It’s the most wonderful time of the year. But, at work, it can also be pretty unproductive.
Employees take more time off from November to December compared to the rest of the year and a lot more people are traveling. And for good reason; time off is overwhelmingly cited as being good for you and increases productivity year-round.
But what about those who will be working through the holiday lull? With schedules less consistent and teammates out, it can be tough to collaborate or make progress. What’s a guy or gal to do?
The answer is not scroll through Pinterest or stream Watch ESPN. Nope, not cool. Your office may be more relaxed around the holidays, but you’re still getting paid to do your job. Take advantage of the time to benefit your company and to develop as a professional. Here are a few tips to get started:
- Clean up. I don’t just mean shake excess crumbs out your keyboard – but please, for the love, do that. I’m thinking electronic cleaning. Clear your desktop; I bet your company doesn’t want you saving stuff on a desktop anyways. Look through your files and delete or correctly store those “orphan docs” from 2006. Upgrade your software. Uninstall unnecessary software. In short, get your stuff straight. It seems menial, but de-cluttering could save you time and money.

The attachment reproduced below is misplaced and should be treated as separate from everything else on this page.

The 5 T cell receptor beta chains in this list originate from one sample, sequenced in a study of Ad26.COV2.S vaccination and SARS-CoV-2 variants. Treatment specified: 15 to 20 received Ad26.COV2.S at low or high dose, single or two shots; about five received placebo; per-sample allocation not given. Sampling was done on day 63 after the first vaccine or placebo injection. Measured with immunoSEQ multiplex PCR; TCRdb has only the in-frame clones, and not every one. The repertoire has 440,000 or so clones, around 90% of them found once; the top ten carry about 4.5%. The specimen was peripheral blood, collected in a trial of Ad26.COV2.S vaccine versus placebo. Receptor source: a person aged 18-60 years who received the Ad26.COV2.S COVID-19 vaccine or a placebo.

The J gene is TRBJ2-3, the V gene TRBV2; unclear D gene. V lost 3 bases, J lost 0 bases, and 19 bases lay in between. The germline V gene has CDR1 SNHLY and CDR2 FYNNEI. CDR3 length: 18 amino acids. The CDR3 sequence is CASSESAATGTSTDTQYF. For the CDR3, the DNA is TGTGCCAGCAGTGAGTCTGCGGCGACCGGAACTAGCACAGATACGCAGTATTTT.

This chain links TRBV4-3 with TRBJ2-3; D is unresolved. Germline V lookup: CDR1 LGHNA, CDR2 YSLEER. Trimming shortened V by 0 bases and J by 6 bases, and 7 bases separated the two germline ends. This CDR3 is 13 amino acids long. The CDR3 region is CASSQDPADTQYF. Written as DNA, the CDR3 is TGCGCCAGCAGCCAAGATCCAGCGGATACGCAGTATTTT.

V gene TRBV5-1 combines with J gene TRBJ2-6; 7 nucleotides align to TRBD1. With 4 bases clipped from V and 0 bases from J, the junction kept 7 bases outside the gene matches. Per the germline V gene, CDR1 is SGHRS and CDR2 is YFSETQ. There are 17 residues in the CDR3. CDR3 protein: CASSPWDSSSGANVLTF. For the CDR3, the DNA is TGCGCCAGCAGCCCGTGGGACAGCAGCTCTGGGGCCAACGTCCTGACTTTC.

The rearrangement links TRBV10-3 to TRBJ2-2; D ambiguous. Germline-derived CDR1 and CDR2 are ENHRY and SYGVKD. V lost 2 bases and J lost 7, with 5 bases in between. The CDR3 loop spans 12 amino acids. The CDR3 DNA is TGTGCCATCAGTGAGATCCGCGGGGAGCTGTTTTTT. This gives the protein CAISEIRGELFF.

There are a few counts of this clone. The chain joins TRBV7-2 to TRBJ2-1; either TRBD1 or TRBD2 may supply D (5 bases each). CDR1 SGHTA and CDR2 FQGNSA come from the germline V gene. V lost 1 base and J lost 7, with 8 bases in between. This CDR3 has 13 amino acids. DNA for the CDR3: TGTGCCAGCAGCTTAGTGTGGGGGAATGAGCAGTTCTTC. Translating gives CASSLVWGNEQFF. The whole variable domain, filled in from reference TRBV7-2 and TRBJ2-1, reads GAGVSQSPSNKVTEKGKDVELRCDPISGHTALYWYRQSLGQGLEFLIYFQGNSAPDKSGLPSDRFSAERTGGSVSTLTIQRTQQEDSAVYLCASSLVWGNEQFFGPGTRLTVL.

- Do something new. Whether you’re taking an online course on Google Analytics (that’s what I’m doing) or making an effort to go to lunch with that one other person at work, try something new. Perhaps you’ve always thought about hosting a “walking meeting” but thought it might seem awkward. Now’s the time. Been thinking about taking a MOOC? Go for it. Explore ways to use a tool at work that you just haven’t had time to master. Think of ways to develop yourself during this season. Perhaps the lull can become an opportunity rather than a burden.
- Plan ahead. What better time to plan than on the outskirts of the New Year. Planning may serve you better than making a bunch of resolutions. Michael Hyatt, virtual mentor and best-selling author, suggests setting 5-7 goals that are specific, measurable, actionable, realistic and time-bound. These goals can connect to your finances, personal life, education or work; just stick to a few and think through how you can make them reality. If you’re setting goals at work, it’d be a good idea to think about the overall goals of your business, your team and your boss, and then consider how what you’re doing can explicitly tie back to those goals.
With a little effort and these few tips, you can make the holiday lull work for you. You’ll have to be intentional, but think of it this way: while the rest of your coworkers are cleaning out email, you’ll be ready to crush 2017.